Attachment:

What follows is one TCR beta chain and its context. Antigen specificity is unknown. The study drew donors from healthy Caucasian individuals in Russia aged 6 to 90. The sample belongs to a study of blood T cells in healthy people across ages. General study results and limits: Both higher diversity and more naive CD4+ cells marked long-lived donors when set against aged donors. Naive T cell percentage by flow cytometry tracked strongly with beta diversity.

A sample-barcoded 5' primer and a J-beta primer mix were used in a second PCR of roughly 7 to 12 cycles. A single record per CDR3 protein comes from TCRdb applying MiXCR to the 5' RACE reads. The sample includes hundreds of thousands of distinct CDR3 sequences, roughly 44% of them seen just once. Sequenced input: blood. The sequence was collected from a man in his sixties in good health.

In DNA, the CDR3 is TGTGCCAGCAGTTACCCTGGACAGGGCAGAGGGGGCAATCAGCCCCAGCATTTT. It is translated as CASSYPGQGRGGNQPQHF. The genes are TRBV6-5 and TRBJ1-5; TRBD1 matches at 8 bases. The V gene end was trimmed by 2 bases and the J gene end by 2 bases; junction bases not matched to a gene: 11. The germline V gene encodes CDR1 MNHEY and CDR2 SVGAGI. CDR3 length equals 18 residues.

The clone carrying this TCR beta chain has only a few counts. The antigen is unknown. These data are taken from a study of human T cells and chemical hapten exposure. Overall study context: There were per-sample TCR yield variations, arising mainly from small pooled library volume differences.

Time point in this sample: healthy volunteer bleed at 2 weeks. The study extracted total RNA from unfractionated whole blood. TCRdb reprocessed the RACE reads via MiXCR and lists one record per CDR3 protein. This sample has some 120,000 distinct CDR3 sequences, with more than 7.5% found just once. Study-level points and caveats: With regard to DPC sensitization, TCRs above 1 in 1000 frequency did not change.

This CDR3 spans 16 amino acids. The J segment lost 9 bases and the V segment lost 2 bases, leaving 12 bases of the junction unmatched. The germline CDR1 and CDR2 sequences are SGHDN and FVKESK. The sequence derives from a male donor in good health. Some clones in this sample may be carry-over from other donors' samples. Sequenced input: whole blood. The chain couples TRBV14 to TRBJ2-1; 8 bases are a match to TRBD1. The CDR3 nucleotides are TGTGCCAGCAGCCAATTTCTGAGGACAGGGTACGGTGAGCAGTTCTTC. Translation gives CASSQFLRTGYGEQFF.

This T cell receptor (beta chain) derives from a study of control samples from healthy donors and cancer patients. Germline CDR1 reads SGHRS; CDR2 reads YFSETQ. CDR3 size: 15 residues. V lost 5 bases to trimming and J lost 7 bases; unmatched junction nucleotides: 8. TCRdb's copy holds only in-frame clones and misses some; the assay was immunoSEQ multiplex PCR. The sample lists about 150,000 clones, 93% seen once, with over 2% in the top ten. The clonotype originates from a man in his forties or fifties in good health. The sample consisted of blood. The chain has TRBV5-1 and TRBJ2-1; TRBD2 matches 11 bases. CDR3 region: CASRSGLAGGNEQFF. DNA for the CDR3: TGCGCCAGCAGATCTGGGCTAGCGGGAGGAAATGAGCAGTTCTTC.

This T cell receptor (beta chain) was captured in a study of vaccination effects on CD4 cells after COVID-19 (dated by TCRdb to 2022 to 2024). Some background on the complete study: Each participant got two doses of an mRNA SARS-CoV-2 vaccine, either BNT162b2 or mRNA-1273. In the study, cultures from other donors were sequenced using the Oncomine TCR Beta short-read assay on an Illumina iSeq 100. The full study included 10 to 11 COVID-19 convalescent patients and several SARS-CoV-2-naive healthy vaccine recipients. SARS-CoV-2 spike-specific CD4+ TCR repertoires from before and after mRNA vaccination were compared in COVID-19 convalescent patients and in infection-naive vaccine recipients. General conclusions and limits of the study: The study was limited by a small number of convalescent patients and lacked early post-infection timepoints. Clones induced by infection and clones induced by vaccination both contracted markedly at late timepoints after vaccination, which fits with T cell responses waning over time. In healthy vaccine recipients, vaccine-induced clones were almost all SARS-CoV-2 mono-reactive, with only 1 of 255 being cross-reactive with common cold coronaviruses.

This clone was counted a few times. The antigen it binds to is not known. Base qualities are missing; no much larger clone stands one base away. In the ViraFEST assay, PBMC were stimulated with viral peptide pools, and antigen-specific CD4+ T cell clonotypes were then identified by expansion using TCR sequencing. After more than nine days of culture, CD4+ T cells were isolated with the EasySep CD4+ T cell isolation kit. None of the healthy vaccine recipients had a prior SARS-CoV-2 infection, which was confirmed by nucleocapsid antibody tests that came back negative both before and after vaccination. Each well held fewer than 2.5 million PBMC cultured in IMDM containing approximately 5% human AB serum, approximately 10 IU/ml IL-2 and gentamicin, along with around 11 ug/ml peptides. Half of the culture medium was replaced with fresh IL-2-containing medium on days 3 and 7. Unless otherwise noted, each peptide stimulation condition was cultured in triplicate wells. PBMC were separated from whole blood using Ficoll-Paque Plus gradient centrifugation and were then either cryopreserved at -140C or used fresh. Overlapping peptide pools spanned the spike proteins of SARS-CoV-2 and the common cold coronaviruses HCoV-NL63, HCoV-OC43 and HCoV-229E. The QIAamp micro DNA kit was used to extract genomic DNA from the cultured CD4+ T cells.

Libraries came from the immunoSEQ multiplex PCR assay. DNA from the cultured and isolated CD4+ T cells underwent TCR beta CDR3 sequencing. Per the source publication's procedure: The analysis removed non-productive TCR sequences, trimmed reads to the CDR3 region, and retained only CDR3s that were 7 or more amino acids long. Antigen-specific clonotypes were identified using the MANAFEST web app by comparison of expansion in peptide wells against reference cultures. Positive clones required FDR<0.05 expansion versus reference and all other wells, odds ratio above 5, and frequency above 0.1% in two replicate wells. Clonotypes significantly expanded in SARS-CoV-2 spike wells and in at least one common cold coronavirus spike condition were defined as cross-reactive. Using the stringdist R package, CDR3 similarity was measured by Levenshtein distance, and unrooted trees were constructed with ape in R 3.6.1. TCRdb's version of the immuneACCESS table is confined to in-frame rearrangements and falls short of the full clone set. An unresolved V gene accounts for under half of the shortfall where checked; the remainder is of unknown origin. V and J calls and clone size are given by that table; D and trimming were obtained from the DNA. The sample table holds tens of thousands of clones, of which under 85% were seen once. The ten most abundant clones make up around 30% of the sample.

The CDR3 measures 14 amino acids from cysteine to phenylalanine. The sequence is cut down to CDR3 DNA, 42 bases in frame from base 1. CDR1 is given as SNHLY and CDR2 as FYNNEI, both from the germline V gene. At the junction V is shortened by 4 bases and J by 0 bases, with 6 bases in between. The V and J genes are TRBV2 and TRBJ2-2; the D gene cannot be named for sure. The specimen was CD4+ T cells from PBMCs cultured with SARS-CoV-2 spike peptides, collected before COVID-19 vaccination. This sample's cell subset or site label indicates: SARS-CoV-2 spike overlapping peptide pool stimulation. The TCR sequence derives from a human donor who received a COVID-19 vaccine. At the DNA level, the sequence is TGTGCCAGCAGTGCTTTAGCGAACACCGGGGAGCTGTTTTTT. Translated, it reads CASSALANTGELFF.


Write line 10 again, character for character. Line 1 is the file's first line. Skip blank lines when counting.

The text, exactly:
Libraries came from the immunoSEQ multiplex PCR assay. DNA from the cultured and isolated CD4+ T cells underwent TCR beta CDR3 sequencing. Per the source publication's procedure: The analysis removed non-productive TCR sequences, trimmed reads to the CDR3 region, and retained only CDR3s that were 7 or more amino acids long. Antigen-specific clonotypes were identified using the MANAFEST web app by comparison of expansion in peptide wells against reference cultures. Positive clones required FDR<0.05 expansion versus reference and all other wells, odds ratio above 5, and frequency above 0.1% in two replicate wells. Clonotypes significantly expanded in SARS-CoV-2 spike wells and in at least one common cold coronavirus spike condition were defined as cross-reactive. Using the stringdist R package, CDR3 similarity was measured by Levenshtein distance, and unrooted trees were constructed with ape in R 3.6.1. TCRdb's version of the immuneACCESS table is confined to in-frame rearrangements and falls short of the full clone set. An unresolved V gene accounts for under half of the shortfall where checked; the remainder is of unknown origin. V and J calls and clone size are given by that table; D and trimming were obtained from the DNA. The sample table holds tens of thousands of clones, of which under 85% were seen once. The ten most abundant clones make up around 30% of the sample.